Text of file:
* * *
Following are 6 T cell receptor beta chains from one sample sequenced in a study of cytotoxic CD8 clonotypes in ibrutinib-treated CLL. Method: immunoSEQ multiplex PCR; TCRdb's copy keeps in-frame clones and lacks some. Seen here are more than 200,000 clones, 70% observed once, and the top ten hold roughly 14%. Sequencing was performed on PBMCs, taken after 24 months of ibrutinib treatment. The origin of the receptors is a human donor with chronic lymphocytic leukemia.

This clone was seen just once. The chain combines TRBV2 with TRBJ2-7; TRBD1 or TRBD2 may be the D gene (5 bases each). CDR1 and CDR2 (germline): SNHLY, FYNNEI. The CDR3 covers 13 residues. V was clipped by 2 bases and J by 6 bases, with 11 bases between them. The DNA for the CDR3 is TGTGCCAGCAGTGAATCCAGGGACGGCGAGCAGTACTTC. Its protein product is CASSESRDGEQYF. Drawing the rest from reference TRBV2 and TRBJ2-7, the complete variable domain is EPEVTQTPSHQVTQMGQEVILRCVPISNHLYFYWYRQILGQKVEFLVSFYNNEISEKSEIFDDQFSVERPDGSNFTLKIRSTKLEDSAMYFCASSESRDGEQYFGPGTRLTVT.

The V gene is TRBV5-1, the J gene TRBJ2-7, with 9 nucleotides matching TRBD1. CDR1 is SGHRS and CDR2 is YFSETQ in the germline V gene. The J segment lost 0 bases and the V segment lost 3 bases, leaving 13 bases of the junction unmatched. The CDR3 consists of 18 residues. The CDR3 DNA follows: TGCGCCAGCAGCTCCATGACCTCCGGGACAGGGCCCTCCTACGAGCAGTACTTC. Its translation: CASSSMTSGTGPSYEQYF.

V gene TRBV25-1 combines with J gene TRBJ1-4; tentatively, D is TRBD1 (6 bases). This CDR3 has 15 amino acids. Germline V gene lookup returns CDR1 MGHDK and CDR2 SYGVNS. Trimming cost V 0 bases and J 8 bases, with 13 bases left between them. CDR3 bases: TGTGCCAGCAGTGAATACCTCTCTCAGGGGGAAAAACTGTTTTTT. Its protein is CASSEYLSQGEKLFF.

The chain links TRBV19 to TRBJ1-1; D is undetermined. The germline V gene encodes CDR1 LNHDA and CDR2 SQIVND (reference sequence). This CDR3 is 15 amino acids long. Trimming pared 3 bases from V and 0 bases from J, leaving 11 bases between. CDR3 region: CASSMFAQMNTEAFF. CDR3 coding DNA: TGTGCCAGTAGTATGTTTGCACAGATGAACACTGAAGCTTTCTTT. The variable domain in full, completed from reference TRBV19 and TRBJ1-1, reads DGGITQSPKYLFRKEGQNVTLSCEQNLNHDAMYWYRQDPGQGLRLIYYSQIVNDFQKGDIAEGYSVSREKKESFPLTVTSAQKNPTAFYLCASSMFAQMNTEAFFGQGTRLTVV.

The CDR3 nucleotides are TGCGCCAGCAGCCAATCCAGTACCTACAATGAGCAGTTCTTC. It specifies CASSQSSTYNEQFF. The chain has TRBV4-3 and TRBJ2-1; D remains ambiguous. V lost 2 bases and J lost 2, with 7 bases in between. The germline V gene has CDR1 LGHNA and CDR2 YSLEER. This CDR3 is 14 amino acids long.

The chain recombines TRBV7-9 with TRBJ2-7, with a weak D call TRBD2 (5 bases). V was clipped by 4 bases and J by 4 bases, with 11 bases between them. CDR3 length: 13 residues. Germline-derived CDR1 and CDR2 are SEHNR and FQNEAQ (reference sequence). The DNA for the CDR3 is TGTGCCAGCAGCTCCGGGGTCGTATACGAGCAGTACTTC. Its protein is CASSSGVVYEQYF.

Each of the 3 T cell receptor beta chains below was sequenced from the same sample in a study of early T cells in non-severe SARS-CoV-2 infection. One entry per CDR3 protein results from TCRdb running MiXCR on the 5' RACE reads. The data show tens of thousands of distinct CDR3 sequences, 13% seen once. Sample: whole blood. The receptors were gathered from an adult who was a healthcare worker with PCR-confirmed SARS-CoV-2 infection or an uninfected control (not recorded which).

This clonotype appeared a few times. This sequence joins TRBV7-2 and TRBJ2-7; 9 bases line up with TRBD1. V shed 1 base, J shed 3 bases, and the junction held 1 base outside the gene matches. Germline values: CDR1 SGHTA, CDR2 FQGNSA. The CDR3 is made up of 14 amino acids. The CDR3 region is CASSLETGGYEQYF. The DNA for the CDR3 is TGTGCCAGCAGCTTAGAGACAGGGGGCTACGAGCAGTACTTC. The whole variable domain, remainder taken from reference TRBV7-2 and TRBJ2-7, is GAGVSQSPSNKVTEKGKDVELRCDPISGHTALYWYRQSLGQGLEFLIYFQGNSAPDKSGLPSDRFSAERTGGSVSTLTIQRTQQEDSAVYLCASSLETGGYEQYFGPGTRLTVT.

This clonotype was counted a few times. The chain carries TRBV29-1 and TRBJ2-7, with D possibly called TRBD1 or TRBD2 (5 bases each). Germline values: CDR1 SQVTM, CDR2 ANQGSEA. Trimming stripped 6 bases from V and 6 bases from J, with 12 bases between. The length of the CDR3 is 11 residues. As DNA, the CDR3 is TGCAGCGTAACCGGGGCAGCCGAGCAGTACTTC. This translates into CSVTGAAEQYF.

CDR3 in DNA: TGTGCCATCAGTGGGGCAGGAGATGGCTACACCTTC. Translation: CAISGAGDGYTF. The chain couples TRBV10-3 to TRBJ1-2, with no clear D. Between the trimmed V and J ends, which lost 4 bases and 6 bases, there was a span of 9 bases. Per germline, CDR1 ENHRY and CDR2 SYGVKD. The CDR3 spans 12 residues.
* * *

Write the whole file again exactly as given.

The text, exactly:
Following are 6 T cell receptor beta chains from one sample sequenced in a study of cytotoxic CD8 clonotypes in ibrutinib-treated CLL. Method: immunoSEQ multiplex PCR; TCRdb's copy keeps in-frame clones and lacks some. Seen here are more than 200,000 clones, 70% observed once, and the top ten hold roughly 14%. Sequencing was performed on PBMCs, taken after 24 months of ibrutinib treatment. The origin of the receptors is a human donor with chronic lymphocytic leukemia.

This clone was seen just once. The chain combines TRBV2 with TRBJ2-7; TRBD1 or TRBD2 may be the D gene (5 bases each). CDR1 and CDR2 (germline): SNHLY, FYNNEI. The CDR3 covers 13 residues. V was clipped by 2 bases and J by 6 bases, with 11 bases between them. The DNA for the CDR3 is TGTGCCAGCAGTGAATCCAGGGACGGCGAGCAGTACTTC. Its protein product is CASSESRDGEQYF. Drawing the rest from reference TRBV2 and TRBJ2-7, the complete variable domain is EPEVTQTPSHQVTQMGQEVILRCVPISNHLYFYWYRQILGQKVEFLVSFYNNEISEKSEIFDDQFSVERPDGSNFTLKIRSTKLEDSAMYFCASSESRDGEQYFGPGTRLTVT.

The V gene is TRBV5-1, the J gene TRBJ2-7, with 9 nucleotides matching TRBD1. CDR1 is SGHRS and CDR2 is YFSETQ in the germline V gene. The J segment lost 0 bases and the V segment lost 3 bases, leaving 13 bases of the junction unmatched. The CDR3 consists of 18 residues. The CDR3 DNA follows: TGCGCCAGCAGCTCCATGACCTCCGGGACAGGGCCCTCCTACGAGCAGTACTTC. Its translation: CASSSMTSGTGPSYEQYF.

V gene TRBV25-1 combines with J gene TRBJ1-4; tentatively, D is TRBD1 (6 bases). This CDR3 has 15 amino acids. Germline V gene lookup returns CDR1 MGHDK and CDR2 SYGVNS. Trimming cost V 0 bases and J 8 bases, with 13 bases left between them. CDR3 bases: TGTGCCAGCAGTGAATACCTCTCTCAGGGGGAAAAACTGTTTTTT. Its protein is CASSEYLSQGEKLFF.

The chain links TRBV19 to TRBJ1-1; D is undetermined. The germline V gene encodes CDR1 LNHDA and CDR2 SQIVND (reference sequence). This CDR3 is 15 amino acids long. Trimming pared 3 bases from V and 0 bases from J, leaving 11 bases between. CDR3 region: CASSMFAQMNTEAFF. CDR3 coding DNA: TGTGCCAGTAGTATGTTTGCACAGATGAACACTGAAGCTTTCTTT. The variable domain in full, completed from reference TRBV19 and TRBJ1-1, reads DGGITQSPKYLFRKEGQNVTLSCEQNLNHDAMYWYRQDPGQGLRLIYYSQIVNDFQKGDIAEGYSVSREKKESFPLTVTSAQKNPTAFYLCASSMFAQMNTEAFFGQGTRLTVV.

The CDR3 nucleotides are TGCGCCAGCAGCCAATCCAGTACCTACAATGAGCAGTTCTTC. It specifies CASSQSSTYNEQFF. The chain has TRBV4-3 and TRBJ2-1; D remains ambiguous. V lost 2 bases and J lost 2, with 7 bases in between. The germline V gene has CDR1 LGHNA and CDR2 YSLEER. This CDR3 is 14 amino acids long.

The chain recombines TRBV7-9 with TRBJ2-7, with a weak D call TRBD2 (5 bases). V was clipped by 4 bases and J by 4 bases, with 11 bases between them. CDR3 length: 13 residues. Germline-derived CDR1 and CDR2 are SEHNR and FQNEAQ (reference sequence). The DNA for the CDR3 is TGTGCCAGCAGCTCCGGGGTCGTATACGAGCAGTACTTC. Its protein is CASSSGVVYEQYF.

Each of the 3 T cell receptor beta chains below was sequenced from the same sample in a study of early T cells in non-severe SARS-CoV-2 infection. One entry per CDR3 protein results from TCRdb running MiXCR on the 5' RACE reads. The data show tens of thousands of distinct CDR3 sequences, 13% seen once. Sample: whole blood. The receptors were gathered from an adult who was a healthcare worker with PCR-confirmed SARS-CoV-2 infection or an uninfected control (not recorded which).

This clonotype appeared a few times. This sequence joins TRBV7-2 and TRBJ2-7; 9 bases line up with TRBD1. V shed 1 base, J shed 3 bases, and the junction held 1 base outside the gene matches. Germline values: CDR1 SGHTA, CDR2 FQGNSA. The CDR3 is made up of 14 amino acids. The CDR3 region is CASSLETGGYEQYF. The DNA for the CDR3 is TGTGCCAGCAGCTTAGAGACAGGGGGCTACGAGCAGTACTTC. The whole variable domain, remainder taken from reference TRBV7-2 and TRBJ2-7, is GAGVSQSPSNKVTEKGKDVELRCDPISGHTALYWYRQSLGQGLEFLIYFQGNSAPDKSGLPSDRFSAERTGGSVSTLTIQRTQQEDSAVYLCASSLETGGYEQYFGPGTRLTVT.

This clonotype was counted a few times. The chain carries TRBV29-1 and TRBJ2-7, with D possibly called TRBD1 or TRBD2 (5 bases each). Germline values: CDR1 SQVTM, CDR2 ANQGSEA. Trimming stripped 6 bases from V and 6 bases from J, with 12 bases between. The length of the CDR3 is 11 residues. As DNA, the CDR3 is TGCAGCGTAACCGGGGCAGCCGAGCAGTACTTC. This translates into CSVTGAAEQYF.

CDR3 in DNA: TGTGCCATCAGTGGGGCAGGAGATGGCTACACCTTC. Translation: CAISGAGDGYTF. The chain couples TRBV10-3 to TRBJ1-2, with no clear D. Between the trimmed V and J ends, which lost 4 bases and 6 bases, there was a span of 9 bases. Per germline, CDR1 ENHRY and CDR2 SYGVKD. The CDR3 spans 12 residues.